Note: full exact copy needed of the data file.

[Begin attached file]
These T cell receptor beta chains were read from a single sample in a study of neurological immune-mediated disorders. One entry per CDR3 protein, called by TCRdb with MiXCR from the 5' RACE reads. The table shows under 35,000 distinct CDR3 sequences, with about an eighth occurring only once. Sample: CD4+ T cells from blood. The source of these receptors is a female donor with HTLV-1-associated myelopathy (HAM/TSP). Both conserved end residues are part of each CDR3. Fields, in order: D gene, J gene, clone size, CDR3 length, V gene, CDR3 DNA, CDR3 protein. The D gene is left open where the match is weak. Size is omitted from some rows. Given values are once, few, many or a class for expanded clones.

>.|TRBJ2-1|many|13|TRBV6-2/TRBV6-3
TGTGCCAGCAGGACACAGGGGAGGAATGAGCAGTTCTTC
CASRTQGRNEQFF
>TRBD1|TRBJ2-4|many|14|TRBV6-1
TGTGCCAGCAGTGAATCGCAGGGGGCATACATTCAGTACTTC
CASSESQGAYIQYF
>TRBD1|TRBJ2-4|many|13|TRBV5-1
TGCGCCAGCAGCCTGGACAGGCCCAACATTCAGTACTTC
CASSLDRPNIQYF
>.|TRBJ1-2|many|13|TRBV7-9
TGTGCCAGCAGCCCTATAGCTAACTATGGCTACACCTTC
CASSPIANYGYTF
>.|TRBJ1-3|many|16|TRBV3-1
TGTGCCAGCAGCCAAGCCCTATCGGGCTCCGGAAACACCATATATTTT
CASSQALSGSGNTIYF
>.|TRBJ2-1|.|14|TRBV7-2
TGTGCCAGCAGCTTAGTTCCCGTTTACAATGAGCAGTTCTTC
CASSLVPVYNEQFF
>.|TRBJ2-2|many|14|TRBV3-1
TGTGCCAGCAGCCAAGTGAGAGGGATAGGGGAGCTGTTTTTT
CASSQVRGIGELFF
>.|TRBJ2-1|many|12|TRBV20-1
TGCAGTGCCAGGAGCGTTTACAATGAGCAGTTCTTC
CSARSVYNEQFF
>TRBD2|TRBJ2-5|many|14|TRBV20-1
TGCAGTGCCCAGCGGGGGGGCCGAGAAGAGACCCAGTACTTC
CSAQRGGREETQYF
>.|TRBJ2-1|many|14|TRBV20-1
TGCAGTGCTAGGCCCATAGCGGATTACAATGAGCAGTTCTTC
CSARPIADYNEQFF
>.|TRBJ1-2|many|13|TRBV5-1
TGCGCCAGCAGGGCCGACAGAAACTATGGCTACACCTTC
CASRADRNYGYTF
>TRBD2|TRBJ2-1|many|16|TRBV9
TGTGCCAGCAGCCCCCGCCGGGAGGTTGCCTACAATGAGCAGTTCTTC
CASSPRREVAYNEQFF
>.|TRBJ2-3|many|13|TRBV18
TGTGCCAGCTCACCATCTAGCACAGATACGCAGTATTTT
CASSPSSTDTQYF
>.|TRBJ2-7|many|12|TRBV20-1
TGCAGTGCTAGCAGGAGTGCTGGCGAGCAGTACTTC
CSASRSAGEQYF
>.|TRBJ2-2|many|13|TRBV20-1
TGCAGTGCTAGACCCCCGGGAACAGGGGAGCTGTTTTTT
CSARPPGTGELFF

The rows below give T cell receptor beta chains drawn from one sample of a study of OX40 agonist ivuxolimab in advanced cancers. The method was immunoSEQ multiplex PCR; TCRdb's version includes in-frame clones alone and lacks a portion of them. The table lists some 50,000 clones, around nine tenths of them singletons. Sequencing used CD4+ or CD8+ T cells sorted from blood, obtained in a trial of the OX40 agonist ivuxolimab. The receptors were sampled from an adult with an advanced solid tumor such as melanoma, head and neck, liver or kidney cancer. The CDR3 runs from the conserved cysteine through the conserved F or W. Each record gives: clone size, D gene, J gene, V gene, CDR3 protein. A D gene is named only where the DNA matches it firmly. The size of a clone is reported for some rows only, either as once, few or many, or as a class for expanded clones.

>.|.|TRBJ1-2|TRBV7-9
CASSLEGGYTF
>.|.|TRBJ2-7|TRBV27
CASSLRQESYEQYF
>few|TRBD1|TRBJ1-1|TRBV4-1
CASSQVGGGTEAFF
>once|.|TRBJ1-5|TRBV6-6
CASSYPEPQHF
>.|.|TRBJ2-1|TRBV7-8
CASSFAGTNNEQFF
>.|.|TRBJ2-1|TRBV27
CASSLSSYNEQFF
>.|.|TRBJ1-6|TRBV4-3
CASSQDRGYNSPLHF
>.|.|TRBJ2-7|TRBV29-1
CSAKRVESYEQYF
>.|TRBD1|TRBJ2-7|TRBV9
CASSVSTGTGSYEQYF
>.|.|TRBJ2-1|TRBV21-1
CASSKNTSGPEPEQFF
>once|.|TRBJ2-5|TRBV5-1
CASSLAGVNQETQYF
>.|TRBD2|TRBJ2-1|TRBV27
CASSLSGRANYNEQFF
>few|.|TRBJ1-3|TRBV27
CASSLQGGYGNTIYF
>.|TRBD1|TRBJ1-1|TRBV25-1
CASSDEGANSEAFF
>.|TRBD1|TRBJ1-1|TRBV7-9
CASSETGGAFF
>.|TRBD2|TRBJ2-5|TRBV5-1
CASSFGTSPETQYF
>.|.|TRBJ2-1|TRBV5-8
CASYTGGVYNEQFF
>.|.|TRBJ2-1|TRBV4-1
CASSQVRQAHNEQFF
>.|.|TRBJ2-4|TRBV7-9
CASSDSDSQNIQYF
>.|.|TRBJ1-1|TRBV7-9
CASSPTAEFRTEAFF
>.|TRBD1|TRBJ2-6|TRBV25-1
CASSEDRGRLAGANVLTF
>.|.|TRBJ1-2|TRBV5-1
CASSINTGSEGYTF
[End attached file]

These T cell receptor beta chains were read from a single sample in a study of neurological immune-mediated disorders. One entry per CDR3 protein, called by TCRdb with MiXCR from the 5' RACE reads. The table shows under 35,000 distinct CDR3 sequences, with about an eighth occurring only once. Sample: CD4+ T cells from blood. The source of these receptors is a female donor with HTLV-1-associated myelopathy (HAM/TSP). Both conserved end residues are part of each CDR3. Fields, in order: D gene, J gene, clone size, CDR3 length, V gene, CDR3 DNA, CDR3 protein. The D gene is left open where the match is weak. Size is omitted from some rows. Given values are once, few, many or a class for expanded clones.

>.|TRBJ2-1|many|13|TRBV6-2/TRBV6-3
TGTGCCAGCAGGACACAGGGGAGGAATGAGCAGTTCTTC
CASRTQGRNEQFF
>TRBD1|TRBJ2-4|many|14|TRBV6-1
TGTGCCAGCAGTGAATCGCAGGGGGCATACATTCAGTACTTC
CASSESQGAYIQYF
>TRBD1|TRBJ2-4|many|13|TRBV5-1
TGCGCCAGCAGCCTGGACAGGCCCAACATTCAGTACTTC
CASSLDRPNIQYF
>.|TRBJ1-2|many|13|TRBV7-9
TGTGCCAGCAGCCCTATAGCTAACTATGGCTACACCTTC
CASSPIANYGYTF
>.|TRBJ1-3|many|16|TRBV3-1
TGTGCCAGCAGCCAAGCCCTATCGGGCTCCGGAAACACCATATATTTT
CASSQALSGSGNTIYF
>.|TRBJ2-1|.|14|TRBV7-2
TGTGCCAGCAGCTTAGTTCCCGTTTACAATGAGCAGTTCTTC
CASSLVPVYNEQFF
>.|TRBJ2-2|many|14|TRBV3-1
TGTGCCAGCAGCCAAGTGAGAGGGATAGGGGAGCTGTTTTTT
CASSQVRGIGELFF
>.|TRBJ2-1|many|12|TRBV20-1
TGCAGTGCCAGGAGCGTTTACAATGAGCAGTTCTTC
CSARSVYNEQFF
>TRBD2|TRBJ2-5|many|14|TRBV20-1
TGCAGTGCCCAGCGGGGGGGCCGAGAAGAGACCCAGTACTTC
CSAQRGGREETQYF
>.|TRBJ2-1|many|14|TRBV20-1
TGCAGTGCTAGGCCCATAGCGGATTACAATGAGCAGTTCTTC
CSARPIADYNEQFF
>.|TRBJ1-2|many|13|TRBV5-1
TGCGCCAGCAGGGCCGACAGAAACTATGGCTACACCTTC
CASRADRNYGYTF
>TRBD2|TRBJ2-1|many|16|TRBV9
TGTGCCAGCAGCCCCCGCCGGGAGGTTGCCTACAATGAGCAGTTCTTC
CASSPRREVAYNEQFF
>.|TRBJ2-3|many|13|TRBV18
TGTGCCAGCTCACCATCTAGCACAGATACGCAGTATTTT
CASSPSSTDTQYF
>.|TRBJ2-7|many|12|TRBV20-1
TGCAGTGCTAGCAGGAGTGCTGGCGAGCAGTACTTC
CSASRSAGEQYF
>.|TRBJ2-2|many|13|TRBV20-1
TGCAGTGCTAGACCCCCGGGAACAGGGGAGCTGTTTTTT
CSARPPGTGELFF

The rows below give T cell receptor beta chains drawn from one sample of a study of OX40 agonist ivuxolimab in advanced cancers. The method was immunoSEQ multiplex PCR; TCRdb's version includes in-frame clones alone and lacks a portion of them. The table lists some 50,000 clones, around nine tenths of them singletons. Sequencing used CD4+ or CD8+ T cells sorted from blood, obtained in a trial of the OX40 agonist ivuxolimab. The receptors were sampled from an adult with an advanced solid tumor such as melanoma, head and neck, liver or kidney cancer. The CDR3 runs from the conserved cysteine through the conserved F or W. Each record gives: clone size, D gene, J gene, V gene, CDR3 protein. A D gene is named only where the DNA matches it firmly. The size of a clone is reported for some rows only, either as once, few or many, or as a class for expanded clones.

>.|.|TRBJ1-2|TRBV7-9
CASSLEGGYTF
>.|.|TRBJ2-7|TRBV27
CASSLRQESYEQYF
>few|TRBD1|TRBJ1-1|TRBV4-1
CASSQVGGGTEAFF
>once|.|TRBJ1-5|TRBV6-6
CASSYPEPQHF
>.|.|TRBJ2-1|TRBV7-8
CASSFAGTNNEQFF
>.|.|TRBJ2-1|TRBV27
CASSLSSYNEQFF
>.|.|TRBJ1-6|TRBV4-3
CASSQDRGYNSPLHF
>.|.|TRBJ2-7|TRBV29-1
CSAKRVESYEQYF
>.|TRBD1|TRBJ2-7|TRBV9
CASSVSTGTGSYEQYF
>.|.|TRBJ2-1|TRBV21-1
CASSKNTSGPEPEQFF
>once|.|TRBJ2-5|TRBV5-1
CASSLAGVNQETQYF
>.|TRBD2|TRBJ2-1|TRBV27
CASSLSGRANYNEQFF
>few|.|TRBJ1-3|TRBV27
CASSLQGGYGNTIYF
>.|TRBD1|TRBJ1-1|TRBV25-1
CASSDEGANSEAFF
>.|TRBD1|TRBJ1-1|TRBV7-9
CASSETGGAFF
>.|TRBD2|TRBJ2-5|TRBV5-1
CASSFGTSPETQYF
>.|.|TRBJ2-1|TRBV5-8
CASYTGGVYNEQFF
>.|.|TRBJ2-1|TRBV4-1
CASSQVRQAHNEQFF
>.|.|TRBJ2-4|TRBV7-9
CASSDSDSQNIQYF
>.|.|TRBJ1-1|TRBV7-9
CASSPTAEFRTEAFF
>.|TRBD1|TRBJ2-6|TRBV25-1
CASSEDRGRLAGANVLTF
>.|.|TRBJ1-2|TRBV5-1
CASSINTGSEGYTF